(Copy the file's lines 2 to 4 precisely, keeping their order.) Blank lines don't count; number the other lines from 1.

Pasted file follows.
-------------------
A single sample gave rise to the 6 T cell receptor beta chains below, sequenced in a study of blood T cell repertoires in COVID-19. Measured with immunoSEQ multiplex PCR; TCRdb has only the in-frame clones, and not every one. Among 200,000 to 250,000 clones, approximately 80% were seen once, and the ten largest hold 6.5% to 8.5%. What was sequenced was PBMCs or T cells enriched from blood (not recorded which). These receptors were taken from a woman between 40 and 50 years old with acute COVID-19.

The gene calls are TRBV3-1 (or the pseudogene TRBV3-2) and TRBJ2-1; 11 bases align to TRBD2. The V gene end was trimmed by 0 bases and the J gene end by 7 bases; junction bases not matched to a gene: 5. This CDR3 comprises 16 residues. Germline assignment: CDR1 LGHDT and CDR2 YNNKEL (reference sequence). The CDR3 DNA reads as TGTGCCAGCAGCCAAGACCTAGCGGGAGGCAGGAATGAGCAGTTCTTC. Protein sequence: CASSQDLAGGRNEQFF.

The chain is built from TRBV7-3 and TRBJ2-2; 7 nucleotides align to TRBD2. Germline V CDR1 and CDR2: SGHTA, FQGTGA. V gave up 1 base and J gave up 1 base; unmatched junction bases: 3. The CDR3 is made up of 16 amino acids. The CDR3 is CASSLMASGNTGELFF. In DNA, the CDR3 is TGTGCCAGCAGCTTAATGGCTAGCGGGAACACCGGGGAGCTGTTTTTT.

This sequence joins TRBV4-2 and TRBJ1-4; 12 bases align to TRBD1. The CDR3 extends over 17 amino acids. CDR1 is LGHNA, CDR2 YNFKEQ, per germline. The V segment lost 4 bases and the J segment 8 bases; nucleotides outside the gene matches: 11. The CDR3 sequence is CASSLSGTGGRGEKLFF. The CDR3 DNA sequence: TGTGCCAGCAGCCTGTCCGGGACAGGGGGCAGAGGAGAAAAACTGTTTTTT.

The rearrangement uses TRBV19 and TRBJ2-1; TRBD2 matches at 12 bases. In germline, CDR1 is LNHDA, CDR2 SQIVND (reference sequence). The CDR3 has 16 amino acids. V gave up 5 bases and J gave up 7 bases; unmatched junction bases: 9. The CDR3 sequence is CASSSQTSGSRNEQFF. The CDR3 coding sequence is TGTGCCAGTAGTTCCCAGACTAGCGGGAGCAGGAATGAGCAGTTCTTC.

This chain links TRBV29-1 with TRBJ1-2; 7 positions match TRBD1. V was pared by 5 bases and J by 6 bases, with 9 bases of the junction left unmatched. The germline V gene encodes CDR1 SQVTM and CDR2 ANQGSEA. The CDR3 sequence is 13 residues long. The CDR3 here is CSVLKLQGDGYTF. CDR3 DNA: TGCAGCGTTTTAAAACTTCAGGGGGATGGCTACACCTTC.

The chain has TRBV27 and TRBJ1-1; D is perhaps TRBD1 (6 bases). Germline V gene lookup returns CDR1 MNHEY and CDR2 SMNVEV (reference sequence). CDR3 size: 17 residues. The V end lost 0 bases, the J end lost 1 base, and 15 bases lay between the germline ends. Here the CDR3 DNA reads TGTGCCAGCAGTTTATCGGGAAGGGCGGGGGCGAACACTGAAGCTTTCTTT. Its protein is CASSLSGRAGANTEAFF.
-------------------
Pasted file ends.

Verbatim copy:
The gene calls are TRBV3-1 (or the pseudogene TRBV3-2) and TRBJ2-1; 11 bases align to TRBD2. The V gene end was trimmed by 0 bases and the J gene end by 7 bases; junction bases not matched to a gene: 5. This CDR3 comprises 16 residues. Germline assignment: CDR1 LGHDT and CDR2 YNNKEL (reference sequence). The CDR3 DNA reads as TGTGCCAGCAGCCAAGACCTAGCGGGAGGCAGGAATGAGCAGTTCTTC. Protein sequence: CASSQDLAGGRNEQFF.

The chain is built from TRBV7-3 and TRBJ2-2; 7 nucleotides align to TRBD2. Germline V CDR1 and CDR2: SGHTA, FQGTGA. V gave up 1 base and J gave up 1 base; unmatched junction bases: 3. The CDR3 is made up of 16 amino acids. The CDR3 is CASSLMASGNTGELFF. In DNA, the CDR3 is TGTGCCAGCAGCTTAATGGCTAGCGGGAACACCGGGGAGCTGTTTTTT.

This sequence joins TRBV4-2 and TRBJ1-4; 12 bases align to TRBD1. The CDR3 extends over 17 amino acids. CDR1 is LGHNA, CDR2 YNFKEQ, per germline. The V segment lost 4 bases and the J segment 8 bases; nucleotides outside the gene matches: 11. The CDR3 sequence is CASSLSGTGGRGEKLFF. The CDR3 DNA sequence: TGTGCCAGCAGCCTGTCCGGGACAGGGGGCAGAGGAGAAAAACTGTTTTTT.